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Australians doubt over vaccination threatens border reopening plans

The Federal Government remains committed to reopening Australia’s borders despite the public’s growing reluctance to receive the COVID-19 vaccine – revealed in a new survey today.

Nearly one-third of Australians said they won’t be vaccinated against coronavirus, a survey by The Sydney Morning Herald found.

“It’s not just in Australia … you’ve seen in the United States, nearly half the population being very cautious about having a jab too,” Mr Frydenberg said.

Treasurer Josh Frydenberg said public concern over the COVID-19 vaccine was understandable. (Nine)

“Look, it’s understandable that some people are hesitant, but ultimately, the more people that get the jab, the better.”

Mr Frydenberg said Australians were all part of one country and reiterated Prime Minister Scott Morrison’s comments that vaccine was vital for fully reopening state borders.

The treasurer praised NSW Premier Gladys Berejiklian for avoiding full scale lockdowns.

“We’re all one country … she has not gone down the path of other states with the state lockdowns, even though you’ve had outbreaks on the Northern Beaches.”

A new poll has found that nearly one-third of Australians say they won’t be vaccinated against coronavirus. (Getty)

The research revealed that 29 per cent of people will say no to the jab while only 14 per cent declared they were extremely likely to be vaccinated.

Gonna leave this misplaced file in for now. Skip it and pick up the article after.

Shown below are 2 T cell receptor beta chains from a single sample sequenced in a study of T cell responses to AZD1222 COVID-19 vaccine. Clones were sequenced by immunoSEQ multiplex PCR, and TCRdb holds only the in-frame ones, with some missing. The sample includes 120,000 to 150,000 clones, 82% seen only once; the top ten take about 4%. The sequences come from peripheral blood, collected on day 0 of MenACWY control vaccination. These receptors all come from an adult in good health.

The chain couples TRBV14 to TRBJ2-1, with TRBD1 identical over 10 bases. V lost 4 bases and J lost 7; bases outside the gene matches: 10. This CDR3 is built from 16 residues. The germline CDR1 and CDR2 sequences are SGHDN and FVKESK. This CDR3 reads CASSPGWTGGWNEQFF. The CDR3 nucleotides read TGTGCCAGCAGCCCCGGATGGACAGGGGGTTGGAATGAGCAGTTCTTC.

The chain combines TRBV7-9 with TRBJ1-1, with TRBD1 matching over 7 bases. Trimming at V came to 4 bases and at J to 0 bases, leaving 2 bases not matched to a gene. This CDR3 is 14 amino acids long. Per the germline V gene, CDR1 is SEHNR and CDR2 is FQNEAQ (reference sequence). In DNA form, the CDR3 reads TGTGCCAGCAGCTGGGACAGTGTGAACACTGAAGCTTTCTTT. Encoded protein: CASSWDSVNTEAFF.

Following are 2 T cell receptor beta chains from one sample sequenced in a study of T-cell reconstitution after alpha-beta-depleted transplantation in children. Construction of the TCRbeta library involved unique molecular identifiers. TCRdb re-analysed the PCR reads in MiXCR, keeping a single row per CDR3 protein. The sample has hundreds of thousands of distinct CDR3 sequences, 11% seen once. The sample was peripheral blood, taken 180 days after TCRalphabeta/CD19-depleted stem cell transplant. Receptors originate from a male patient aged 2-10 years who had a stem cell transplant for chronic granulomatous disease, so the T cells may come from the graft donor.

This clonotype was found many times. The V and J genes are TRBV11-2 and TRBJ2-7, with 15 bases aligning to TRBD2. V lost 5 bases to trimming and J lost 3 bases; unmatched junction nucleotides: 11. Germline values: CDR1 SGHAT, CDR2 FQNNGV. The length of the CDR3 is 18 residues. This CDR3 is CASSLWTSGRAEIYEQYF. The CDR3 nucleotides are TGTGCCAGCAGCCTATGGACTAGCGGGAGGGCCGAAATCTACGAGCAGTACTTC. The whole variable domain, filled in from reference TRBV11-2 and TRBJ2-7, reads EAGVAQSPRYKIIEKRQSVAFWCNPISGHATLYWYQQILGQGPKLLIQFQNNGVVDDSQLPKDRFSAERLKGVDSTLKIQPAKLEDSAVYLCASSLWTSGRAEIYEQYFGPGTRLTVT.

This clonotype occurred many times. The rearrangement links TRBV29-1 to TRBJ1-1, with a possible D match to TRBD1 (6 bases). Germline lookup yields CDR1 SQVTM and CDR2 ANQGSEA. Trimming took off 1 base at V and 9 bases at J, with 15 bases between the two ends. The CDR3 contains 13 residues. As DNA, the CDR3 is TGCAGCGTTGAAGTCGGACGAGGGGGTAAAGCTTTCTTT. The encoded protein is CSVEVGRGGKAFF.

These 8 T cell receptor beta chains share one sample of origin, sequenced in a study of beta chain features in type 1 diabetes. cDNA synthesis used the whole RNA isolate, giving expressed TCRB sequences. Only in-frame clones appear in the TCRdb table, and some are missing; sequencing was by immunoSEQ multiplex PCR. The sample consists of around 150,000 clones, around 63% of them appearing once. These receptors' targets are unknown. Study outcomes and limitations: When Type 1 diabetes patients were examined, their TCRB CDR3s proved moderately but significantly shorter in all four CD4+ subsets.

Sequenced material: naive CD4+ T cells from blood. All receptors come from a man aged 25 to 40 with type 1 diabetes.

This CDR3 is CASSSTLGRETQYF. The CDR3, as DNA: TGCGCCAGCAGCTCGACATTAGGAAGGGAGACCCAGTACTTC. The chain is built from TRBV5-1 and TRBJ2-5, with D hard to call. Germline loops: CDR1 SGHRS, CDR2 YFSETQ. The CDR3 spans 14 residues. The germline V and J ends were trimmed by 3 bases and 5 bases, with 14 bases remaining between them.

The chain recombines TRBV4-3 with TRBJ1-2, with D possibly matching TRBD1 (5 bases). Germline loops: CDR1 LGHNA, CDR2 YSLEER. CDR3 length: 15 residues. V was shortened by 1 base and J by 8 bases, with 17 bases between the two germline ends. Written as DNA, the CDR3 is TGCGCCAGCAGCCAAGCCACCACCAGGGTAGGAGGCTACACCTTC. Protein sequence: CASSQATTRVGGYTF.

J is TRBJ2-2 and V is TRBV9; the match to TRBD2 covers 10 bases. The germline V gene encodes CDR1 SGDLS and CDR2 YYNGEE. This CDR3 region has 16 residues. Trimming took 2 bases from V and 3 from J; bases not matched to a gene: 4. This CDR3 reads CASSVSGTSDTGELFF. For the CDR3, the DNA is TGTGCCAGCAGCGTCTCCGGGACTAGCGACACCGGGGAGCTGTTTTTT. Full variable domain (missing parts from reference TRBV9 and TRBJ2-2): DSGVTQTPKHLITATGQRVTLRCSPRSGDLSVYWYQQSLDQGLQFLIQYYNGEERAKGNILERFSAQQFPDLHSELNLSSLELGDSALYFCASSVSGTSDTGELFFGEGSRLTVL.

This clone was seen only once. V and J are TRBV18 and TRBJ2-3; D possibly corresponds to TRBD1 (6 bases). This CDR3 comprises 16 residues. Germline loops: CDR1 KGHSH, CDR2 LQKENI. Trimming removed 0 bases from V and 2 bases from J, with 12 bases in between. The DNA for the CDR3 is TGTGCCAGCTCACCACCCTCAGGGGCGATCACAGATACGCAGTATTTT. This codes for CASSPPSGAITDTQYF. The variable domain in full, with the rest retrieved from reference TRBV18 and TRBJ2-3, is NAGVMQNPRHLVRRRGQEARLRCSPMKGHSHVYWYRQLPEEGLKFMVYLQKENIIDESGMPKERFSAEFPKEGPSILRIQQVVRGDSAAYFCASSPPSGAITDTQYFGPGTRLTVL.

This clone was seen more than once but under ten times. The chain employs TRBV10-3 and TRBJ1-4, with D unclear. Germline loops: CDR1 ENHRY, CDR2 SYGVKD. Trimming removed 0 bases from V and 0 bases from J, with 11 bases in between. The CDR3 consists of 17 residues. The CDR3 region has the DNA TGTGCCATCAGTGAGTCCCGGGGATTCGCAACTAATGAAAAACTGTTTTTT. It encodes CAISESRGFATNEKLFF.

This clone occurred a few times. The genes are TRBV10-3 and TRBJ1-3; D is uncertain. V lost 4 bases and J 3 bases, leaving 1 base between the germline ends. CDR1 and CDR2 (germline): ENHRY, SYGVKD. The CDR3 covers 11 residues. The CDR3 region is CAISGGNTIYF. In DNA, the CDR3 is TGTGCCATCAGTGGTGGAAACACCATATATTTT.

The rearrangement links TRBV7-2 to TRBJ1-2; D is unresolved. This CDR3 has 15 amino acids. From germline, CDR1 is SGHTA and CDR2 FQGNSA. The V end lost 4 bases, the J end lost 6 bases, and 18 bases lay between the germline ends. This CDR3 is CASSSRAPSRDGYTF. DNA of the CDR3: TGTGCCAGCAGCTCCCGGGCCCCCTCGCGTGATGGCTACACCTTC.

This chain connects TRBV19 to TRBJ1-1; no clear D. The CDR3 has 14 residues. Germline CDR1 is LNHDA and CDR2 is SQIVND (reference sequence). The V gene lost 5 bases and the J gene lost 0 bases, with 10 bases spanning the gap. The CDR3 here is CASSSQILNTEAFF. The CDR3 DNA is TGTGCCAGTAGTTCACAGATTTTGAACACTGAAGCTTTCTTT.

Vaccine doubts were stronger now than before reports the AstraZeneca vaccine was linked to blood clots.

In an interview with 9News political editor Chris Uhlmann on the two-year anniversary of his election last night, Mr Morrison said proof of vaccination for domestic travel would require the agreement of the states and territories, saying it’s them “who actually prevent Australians moving from one state to another consistent with their public health orders”.

“Those public health orders are the instrument that is used legally to prevent Australians moving from one state to another,” Mr Morrison said.

A year since the pandemic hit, Mr Morrison said his strategy to reopen international borders “is one step at a time and a risk that Australia can manage safely”, indicating he was open to quarantine at home but “it’s not something that’s doable yet”.

The Budget papers made an assumption international borders would remain closed until mid-next year.
Prime Minister Scott Morrison told News political editor Chris Uhlmann the reopening of Australia would be a gradual process. (Nine)

Mr Morrison described the reopening as “a gradual process”.

Phases would include Australians moving more freely around Australia, possibly under vaccination passports, then Australians being able to travel overseas if they have been vaccinated and potentially quarantine at home.

Mr Morrison said about the same time, Australians who had received “approved” vaccinations overseas could return safely.

Meanwhile, the NSW Government is considering opening a second mass vaccination hub, possibly near Newcastle.

The first clinic at Sydney Olympic Park has been deemed a major success by health officials.

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